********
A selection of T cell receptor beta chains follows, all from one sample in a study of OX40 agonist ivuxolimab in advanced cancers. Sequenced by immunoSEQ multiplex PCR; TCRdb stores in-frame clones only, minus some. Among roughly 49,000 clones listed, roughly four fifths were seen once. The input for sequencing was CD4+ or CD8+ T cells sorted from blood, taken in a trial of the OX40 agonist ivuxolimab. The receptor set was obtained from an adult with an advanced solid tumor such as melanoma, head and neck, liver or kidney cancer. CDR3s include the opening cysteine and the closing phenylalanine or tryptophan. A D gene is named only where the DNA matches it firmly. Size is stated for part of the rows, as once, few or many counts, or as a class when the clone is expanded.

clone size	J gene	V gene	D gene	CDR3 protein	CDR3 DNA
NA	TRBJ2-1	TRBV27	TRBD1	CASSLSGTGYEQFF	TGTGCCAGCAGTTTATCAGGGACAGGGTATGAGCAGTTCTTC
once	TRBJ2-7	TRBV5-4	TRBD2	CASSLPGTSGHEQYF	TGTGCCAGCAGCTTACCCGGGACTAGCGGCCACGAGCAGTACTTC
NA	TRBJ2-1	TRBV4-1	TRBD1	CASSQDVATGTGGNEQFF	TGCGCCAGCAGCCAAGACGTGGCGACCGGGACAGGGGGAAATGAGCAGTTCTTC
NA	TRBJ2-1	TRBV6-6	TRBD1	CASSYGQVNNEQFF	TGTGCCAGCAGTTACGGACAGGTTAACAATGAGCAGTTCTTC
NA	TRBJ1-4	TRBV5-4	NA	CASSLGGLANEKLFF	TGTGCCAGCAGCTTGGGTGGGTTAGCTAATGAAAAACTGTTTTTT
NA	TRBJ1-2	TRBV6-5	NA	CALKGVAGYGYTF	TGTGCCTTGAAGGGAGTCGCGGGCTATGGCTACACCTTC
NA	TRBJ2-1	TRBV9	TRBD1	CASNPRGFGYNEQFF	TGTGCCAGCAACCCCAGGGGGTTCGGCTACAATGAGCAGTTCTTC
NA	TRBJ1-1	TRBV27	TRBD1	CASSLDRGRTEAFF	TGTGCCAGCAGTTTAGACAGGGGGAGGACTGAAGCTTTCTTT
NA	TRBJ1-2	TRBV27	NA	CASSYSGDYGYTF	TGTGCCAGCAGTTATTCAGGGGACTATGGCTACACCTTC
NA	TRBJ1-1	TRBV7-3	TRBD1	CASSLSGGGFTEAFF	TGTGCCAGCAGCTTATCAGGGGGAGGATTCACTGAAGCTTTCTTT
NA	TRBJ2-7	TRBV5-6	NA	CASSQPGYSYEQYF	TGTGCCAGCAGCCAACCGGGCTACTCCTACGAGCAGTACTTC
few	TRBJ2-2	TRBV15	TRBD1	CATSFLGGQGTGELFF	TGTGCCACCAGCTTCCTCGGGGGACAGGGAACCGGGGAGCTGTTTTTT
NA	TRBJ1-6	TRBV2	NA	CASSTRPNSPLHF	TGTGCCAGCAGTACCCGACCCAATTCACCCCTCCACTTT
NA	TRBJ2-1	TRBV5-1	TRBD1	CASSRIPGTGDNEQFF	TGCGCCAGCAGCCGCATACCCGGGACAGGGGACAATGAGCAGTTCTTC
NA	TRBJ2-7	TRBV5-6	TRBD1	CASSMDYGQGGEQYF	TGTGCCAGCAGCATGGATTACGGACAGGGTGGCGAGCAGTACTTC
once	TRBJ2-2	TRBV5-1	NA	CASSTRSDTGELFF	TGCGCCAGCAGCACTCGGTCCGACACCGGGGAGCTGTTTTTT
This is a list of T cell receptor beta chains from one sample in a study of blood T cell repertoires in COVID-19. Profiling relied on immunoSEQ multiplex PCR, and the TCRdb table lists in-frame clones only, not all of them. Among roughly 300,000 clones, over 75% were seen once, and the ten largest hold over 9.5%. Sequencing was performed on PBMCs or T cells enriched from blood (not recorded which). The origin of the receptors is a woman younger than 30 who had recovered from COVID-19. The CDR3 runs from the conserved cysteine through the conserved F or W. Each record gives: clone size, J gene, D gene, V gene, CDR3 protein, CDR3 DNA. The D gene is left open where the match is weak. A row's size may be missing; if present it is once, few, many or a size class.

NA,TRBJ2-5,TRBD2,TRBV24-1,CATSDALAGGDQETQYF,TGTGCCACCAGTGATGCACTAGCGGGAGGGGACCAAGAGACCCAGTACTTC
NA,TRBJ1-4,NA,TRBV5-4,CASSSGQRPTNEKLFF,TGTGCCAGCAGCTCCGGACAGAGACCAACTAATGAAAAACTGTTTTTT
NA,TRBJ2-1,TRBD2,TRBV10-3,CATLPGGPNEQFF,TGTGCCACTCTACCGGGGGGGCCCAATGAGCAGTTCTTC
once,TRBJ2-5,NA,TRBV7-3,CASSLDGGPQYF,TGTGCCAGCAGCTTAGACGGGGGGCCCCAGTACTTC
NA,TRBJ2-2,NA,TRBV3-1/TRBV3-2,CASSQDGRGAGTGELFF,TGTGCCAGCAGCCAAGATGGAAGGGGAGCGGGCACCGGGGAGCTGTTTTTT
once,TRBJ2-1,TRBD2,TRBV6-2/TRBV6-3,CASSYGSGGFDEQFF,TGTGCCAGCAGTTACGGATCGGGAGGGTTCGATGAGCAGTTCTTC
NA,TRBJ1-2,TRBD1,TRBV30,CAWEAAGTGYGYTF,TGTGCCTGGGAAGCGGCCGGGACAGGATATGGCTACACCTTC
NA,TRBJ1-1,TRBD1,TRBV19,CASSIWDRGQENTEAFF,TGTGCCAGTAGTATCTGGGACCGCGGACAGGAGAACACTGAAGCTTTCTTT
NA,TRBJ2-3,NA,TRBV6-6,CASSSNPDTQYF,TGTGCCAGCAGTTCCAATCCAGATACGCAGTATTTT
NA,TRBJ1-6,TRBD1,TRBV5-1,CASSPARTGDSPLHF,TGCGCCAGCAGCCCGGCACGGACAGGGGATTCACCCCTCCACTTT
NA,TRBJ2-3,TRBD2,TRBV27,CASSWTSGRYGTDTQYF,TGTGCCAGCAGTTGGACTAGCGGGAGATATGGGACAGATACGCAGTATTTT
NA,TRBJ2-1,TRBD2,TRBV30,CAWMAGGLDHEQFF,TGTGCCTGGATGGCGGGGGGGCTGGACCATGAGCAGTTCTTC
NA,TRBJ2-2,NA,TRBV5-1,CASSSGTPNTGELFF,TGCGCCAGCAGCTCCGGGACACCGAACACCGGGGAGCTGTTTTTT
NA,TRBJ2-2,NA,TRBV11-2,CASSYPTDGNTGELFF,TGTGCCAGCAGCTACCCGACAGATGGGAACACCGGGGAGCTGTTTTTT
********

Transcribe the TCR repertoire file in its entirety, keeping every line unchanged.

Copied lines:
A selection of T cell receptor beta chains follows, all from one sample in a study of OX40 agonist ivuxolimab in advanced cancers. Sequenced by immunoSEQ multiplex PCR; TCRdb stores in-frame clones only, minus some. Among roughly 49,000 clones listed, roughly four fifths were seen once. The input for sequencing was CD4+ or CD8+ T cells sorted from blood, taken in a trial of the OX40 agonist ivuxolimab. The receptor set was obtained from an adult with an advanced solid tumor such as melanoma, head and neck, liver or kidney cancer. CDR3s include the opening cysteine and the closing phenylalanine or tryptophan. A D gene is named only where the DNA matches it firmly. Size is stated for part of the rows, as once, few or many counts, or as a class when the clone is expanded.

clone size	J gene	V gene	D gene	CDR3 protein	CDR3 DNA
NA	TRBJ2-1	TRBV27	TRBD1	CASSLSGTGYEQFF	TGTGCCAGCAGTTTATCAGGGACAGGGTATGAGCAGTTCTTC
once	TRBJ2-7	TRBV5-4	TRBD2	CASSLPGTSGHEQYF	TGTGCCAGCAGCTTACCCGGGACTAGCGGCCACGAGCAGTACTTC
NA	TRBJ2-1	TRBV4-1	TRBD1	CASSQDVATGTGGNEQFF	TGCGCCAGCAGCCAAGACGTGGCGACCGGGACAGGGGGAAATGAGCAGTTCTTC
NA	TRBJ2-1	TRBV6-6	TRBD1	CASSYGQVNNEQFF	TGTGCCAGCAGTTACGGACAGGTTAACAATGAGCAGTTCTTC
NA	TRBJ1-4	TRBV5-4	NA	CASSLGGLANEKLFF	TGTGCCAGCAGCTTGGGTGGGTTAGCTAATGAAAAACTGTTTTTT
NA	TRBJ1-2	TRBV6-5	NA	CALKGVAGYGYTF	TGTGCCTTGAAGGGAGTCGCGGGCTATGGCTACACCTTC
NA	TRBJ2-1	TRBV9	TRBD1	CASNPRGFGYNEQFF	TGTGCCAGCAACCCCAGGGGGTTCGGCTACAATGAGCAGTTCTTC
NA	TRBJ1-1	TRBV27	TRBD1	CASSLDRGRTEAFF	TGTGCCAGCAGTTTAGACAGGGGGAGGACTGAAGCTTTCTTT
NA	TRBJ1-2	TRBV27	NA	CASSYSGDYGYTF	TGTGCCAGCAGTTATTCAGGGGACTATGGCTACACCTTC
NA	TRBJ1-1	TRBV7-3	TRBD1	CASSLSGGGFTEAFF	TGTGCCAGCAGCTTATCAGGGGGAGGATTCACTGAAGCTTTCTTT
NA	TRBJ2-7	TRBV5-6	NA	CASSQPGYSYEQYF	TGTGCCAGCAGCCAACCGGGCTACTCCTACGAGCAGTACTTC
few	TRBJ2-2	TRBV15	TRBD1	CATSFLGGQGTGELFF	TGTGCCACCAGCTTCCTCGGGGGACAGGGAACCGGGGAGCTGTTTTTT
NA	TRBJ1-6	TRBV2	NA	CASSTRPNSPLHF	TGTGCCAGCAGTACCCGACCCAATTCACCCCTCCACTTT
NA	TRBJ2-1	TRBV5-1	TRBD1	CASSRIPGTGDNEQFF	TGCGCCAGCAGCCGCATACCCGGGACAGGGGACAATGAGCAGTTCTTC
NA	TRBJ2-7	TRBV5-6	TRBD1	CASSMDYGQGGEQYF	TGTGCCAGCAGCATGGATTACGGACAGGGTGGCGAGCAGTACTTC
once	TRBJ2-2	TRBV5-1	NA	CASSTRSDTGELFF	TGCGCCAGCAGCACTCGGTCCGACACCGGGGAGCTGTTTTTT
This is a list of T cell receptor beta chains from one sample in a study of blood T cell repertoires in COVID-19. Profiling relied on immunoSEQ multiplex PCR, and the TCRdb table lists in-frame clones only, not all of them. Among roughly 300,000 clones, over 75% were seen once, and the ten largest hold over 9.5%. Sequencing was performed on PBMCs or T cells enriched from blood (not recorded which). The origin of the receptors is a woman younger than 30 who had recovered from COVID-19. The CDR3 runs from the conserved cysteine through the conserved F or W. Each record gives: clone size, J gene, D gene, V gene, CDR3 protein, CDR3 DNA. The D gene is left open where the match is weak. A row's size may be missing; if present it is once, few, many or a size class.

NA,TRBJ2-5,TRBD2,TRBV24-1,CATSDALAGGDQETQYF,TGTGCCACCAGTGATGCACTAGCGGGAGGGGACCAAGAGACCCAGTACTTC
NA,TRBJ1-4,NA,TRBV5-4,CASSSGQRPTNEKLFF,TGTGCCAGCAGCTCCGGACAGAGACCAACTAATGAAAAACTGTTTTTT
NA,TRBJ2-1,TRBD2,TRBV10-3,CATLPGGPNEQFF,TGTGCCACTCTACCGGGGGGGCCCAATGAGCAGTTCTTC
once,TRBJ2-5,NA,TRBV7-3,CASSLDGGPQYF,TGTGCCAGCAGCTTAGACGGGGGGCCCCAGTACTTC
NA,TRBJ2-2,NA,TRBV3-1/TRBV3-2,CASSQDGRGAGTGELFF,TGTGCCAGCAGCCAAGATGGAAGGGGAGCGGGCACCGGGGAGCTGTTTTTT
once,TRBJ2-1,TRBD2,TRBV6-2/TRBV6-3,CASSYGSGGFDEQFF,TGTGCCAGCAGTTACGGATCGGGAGGGTTCGATGAGCAGTTCTTC
NA,TRBJ1-2,TRBD1,TRBV30,CAWEAAGTGYGYTF,TGTGCCTGGGAAGCGGCCGGGACAGGATATGGCTACACCTTC
NA,TRBJ1-1,TRBD1,TRBV19,CASSIWDRGQENTEAFF,TGTGCCAGTAGTATCTGGGACCGCGGACAGGAGAACACTGAAGCTTTCTTT
NA,TRBJ2-3,NA,TRBV6-6,CASSSNPDTQYF,TGTGCCAGCAGTTCCAATCCAGATACGCAGTATTTT
NA,TRBJ1-6,TRBD1,TRBV5-1,CASSPARTGDSPLHF,TGCGCCAGCAGCCCGGCACGGACAGGGGATTCACCCCTCCACTTT
NA,TRBJ2-3,TRBD2,TRBV27,CASSWTSGRYGTDTQYF,TGTGCCAGCAGTTGGACTAGCGGGAGATATGGGACAGATACGCAGTATTTT
NA,TRBJ2-1,TRBD2,TRBV30,CAWMAGGLDHEQFF,TGTGCCTGGATGGCGGGGGGGCTGGACCATGAGCAGTTCTTC
NA,TRBJ2-2,NA,TRBV5-1,CASSSGTPNTGELFF,TGCGCCAGCAGCTCCGGGACACCGAACACCGGGGAGCTGTTTTTT
NA,TRBJ2-2,NA,TRBV11-2,CASSYPTDGNTGELFF,TGTGCCAGCAGCTACCCGACAGATGGGAACACCGGGGAGCTGTTTTTT